Gigabyte recently stopped by to deliver a briefing on some unreleased products when the topic shifted to box art. Have you ever stopped and looked at the graphics wrapping a heatsink box, videocard or motherboard packaging? It's safe to say that what works in Asia is often puzzling to North American senses, and the opposite can be quite true too.
The light hearted conversation addressed the global challenges of big swords, robot armadas, crazy looking female characters riding dragons and similarly fantastic graphics. Dragons for example are a good luck symbol in Asia, but not at all in some former Soviet republics. Bikini-clad women riding dragons with huge Anime swords get blacked out in middle eastern countries, and most North Americans are just left scratching their heads at it all. That got me wondering exactly what Beijing based DeepCool is trying to represent with the fan on the DeepCool Killer Whale heatsink... a ninja star? Space ship? The the submersible hideout from James Bond's The Spy Who Loved Me?
In any case, Beijing Aeolus Science and Trade Co. Ltd are the folks behind the new thermal solutions brand - DeepCool. So far Frostytech has seen encouraging results from this companies CPU coolers, so don't let an unfamiliar brand stop you from checking out the synthetic thermal test results for yourself.
Okay, onto matters of substance.
DeepCool's Killer Whale heatsink is a top-down cooler built around two critical things. It has a hefty solid copper heat spreader (base) onto which six 6mm diameter heatpipes have been soldered, and a large and potentially very quiet 48mm thick 120mm PWM fan that spins at 1000-1800RPM. The fan moves approximately 78CFM, while generating at most 53.5 dBA and at least a whisper quiet 34.8 dBA. The Killer Whale stands 140mm tall and weighs a hefty 900 grams, but if you were to replace the fan with a more compact 120mm model that height could be as little as 92mm + fan thickness.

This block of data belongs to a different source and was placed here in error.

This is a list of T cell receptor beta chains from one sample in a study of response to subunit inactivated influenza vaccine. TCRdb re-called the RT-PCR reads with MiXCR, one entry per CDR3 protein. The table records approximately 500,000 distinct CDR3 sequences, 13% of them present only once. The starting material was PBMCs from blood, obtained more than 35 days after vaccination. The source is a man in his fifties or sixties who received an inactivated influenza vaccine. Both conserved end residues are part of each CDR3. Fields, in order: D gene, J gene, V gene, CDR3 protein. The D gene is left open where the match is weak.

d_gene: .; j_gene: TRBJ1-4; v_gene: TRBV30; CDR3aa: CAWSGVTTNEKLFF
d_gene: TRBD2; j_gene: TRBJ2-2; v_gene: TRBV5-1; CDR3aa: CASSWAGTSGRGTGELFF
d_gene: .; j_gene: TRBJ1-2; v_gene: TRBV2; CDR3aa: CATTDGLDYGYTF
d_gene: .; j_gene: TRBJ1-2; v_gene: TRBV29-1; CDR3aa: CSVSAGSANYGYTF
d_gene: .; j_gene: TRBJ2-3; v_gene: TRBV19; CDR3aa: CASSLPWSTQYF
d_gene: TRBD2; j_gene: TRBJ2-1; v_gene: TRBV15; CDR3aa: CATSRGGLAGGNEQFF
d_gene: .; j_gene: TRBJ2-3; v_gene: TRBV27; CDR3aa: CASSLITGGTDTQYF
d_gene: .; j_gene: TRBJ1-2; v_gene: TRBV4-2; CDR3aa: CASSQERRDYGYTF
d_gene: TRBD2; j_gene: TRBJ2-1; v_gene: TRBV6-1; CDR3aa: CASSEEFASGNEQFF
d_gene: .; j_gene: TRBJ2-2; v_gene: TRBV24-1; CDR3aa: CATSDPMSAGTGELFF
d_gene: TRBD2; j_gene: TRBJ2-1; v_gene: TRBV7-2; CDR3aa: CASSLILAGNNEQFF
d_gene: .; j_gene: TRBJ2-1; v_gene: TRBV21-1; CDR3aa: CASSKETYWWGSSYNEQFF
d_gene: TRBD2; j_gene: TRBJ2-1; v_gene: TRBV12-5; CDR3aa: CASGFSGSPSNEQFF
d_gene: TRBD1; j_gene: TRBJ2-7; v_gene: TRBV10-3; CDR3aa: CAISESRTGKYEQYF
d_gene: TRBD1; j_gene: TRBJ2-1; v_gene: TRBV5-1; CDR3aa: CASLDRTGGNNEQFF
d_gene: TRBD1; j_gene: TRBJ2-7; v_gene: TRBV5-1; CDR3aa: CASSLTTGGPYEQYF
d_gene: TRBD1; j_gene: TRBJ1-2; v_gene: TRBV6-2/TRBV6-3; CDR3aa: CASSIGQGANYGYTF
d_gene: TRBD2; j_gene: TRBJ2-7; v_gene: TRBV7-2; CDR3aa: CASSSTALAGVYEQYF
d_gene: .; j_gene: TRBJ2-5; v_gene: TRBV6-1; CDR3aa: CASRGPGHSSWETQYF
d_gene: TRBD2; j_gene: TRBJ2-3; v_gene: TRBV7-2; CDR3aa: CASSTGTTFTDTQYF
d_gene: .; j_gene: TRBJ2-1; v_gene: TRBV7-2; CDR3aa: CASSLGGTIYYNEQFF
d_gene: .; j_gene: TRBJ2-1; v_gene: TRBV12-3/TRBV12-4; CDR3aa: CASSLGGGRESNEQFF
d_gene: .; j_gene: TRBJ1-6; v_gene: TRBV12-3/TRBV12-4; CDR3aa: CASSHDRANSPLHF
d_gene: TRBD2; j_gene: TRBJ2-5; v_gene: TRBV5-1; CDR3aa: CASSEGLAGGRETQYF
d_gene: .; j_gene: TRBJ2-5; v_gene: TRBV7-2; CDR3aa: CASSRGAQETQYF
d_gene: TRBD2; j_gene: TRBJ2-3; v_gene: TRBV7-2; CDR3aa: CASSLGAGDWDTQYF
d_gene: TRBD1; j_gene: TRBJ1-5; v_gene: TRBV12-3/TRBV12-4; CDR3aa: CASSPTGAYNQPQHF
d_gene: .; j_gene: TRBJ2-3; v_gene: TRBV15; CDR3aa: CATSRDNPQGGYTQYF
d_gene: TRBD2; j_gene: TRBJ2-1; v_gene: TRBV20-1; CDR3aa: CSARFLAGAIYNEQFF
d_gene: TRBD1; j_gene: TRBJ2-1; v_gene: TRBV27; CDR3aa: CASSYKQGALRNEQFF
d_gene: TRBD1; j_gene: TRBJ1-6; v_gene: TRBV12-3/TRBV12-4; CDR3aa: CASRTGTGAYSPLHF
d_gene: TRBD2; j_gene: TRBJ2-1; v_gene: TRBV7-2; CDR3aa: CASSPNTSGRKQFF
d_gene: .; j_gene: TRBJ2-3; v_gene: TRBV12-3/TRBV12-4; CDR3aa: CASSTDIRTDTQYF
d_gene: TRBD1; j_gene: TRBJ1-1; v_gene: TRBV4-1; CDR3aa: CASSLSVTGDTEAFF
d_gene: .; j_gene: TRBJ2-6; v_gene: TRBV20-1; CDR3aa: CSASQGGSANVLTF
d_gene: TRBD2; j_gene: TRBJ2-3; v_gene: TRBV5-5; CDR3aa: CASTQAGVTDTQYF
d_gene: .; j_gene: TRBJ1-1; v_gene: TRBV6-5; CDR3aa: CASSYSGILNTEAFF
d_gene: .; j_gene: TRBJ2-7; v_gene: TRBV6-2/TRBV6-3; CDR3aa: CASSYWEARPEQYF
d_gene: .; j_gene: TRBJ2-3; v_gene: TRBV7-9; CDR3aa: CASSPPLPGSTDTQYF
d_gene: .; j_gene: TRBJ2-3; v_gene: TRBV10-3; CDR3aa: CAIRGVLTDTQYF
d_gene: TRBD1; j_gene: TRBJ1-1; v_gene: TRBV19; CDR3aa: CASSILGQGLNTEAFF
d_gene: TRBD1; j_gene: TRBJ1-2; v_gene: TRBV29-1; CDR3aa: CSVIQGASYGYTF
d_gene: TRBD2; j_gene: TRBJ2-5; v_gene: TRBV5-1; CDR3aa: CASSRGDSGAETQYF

The DeepCool Killer Whale is compatible with Intel socket 775/1366 and AMD socket 939-to-AM3 processors. As of this writing Intel Core i5 LGA1156 processors are not supported. The fan is mounted to the aluminum fins with rubber vibration absorbing posts, and you guessed it, the top detail is illuminated with blue LEDs.
The 120mm diameter PWM fan is moderately loud at full speed (53 dBA) and whisper quiet when operating at 1000RPM, it's lowest speed setting. Suspended fans tend to run quieter, but the orientation can mean the aluminum fins end up filtering out a lot of dust. It's a good idea to check for dust buildup every 6 months, or when you start to notice the fan running at a consistently higher speed than it used to.
The six heatpipes are soldered to the 8.5mm thick copper base block of the DeepCool Killer Whale heatsink which mounts onto the CPU directly. The mounting pad for the retention clip is a little too open for our tastes, which can lead to the heatsink 'sliding around' during installation.
DeepCool's Killer Whale heatsink is compatible with Intel socket 775/1366 and AMD socket 754/939/940/AM2/AM2+ processors. The heatsink comes with a rear-motherboard support bracket, a couple of plastic posts for Intel 775/1366 motherboards, and upper metal plates for firmly holding the 900 gram cooler in place.
It's a bit of a messy collection of hardware, but with heavy heatsinks like this you want the cooler to remain attached above all else.
FrostyTech's Test Methodologies are outlined in detail here if you care to know what equipment is used, and the parameters under which the tests are conducted. Now let's move forward and take a closer look at this heatsink, its acoustic characteristics, and of course its performance in the thermal tests!
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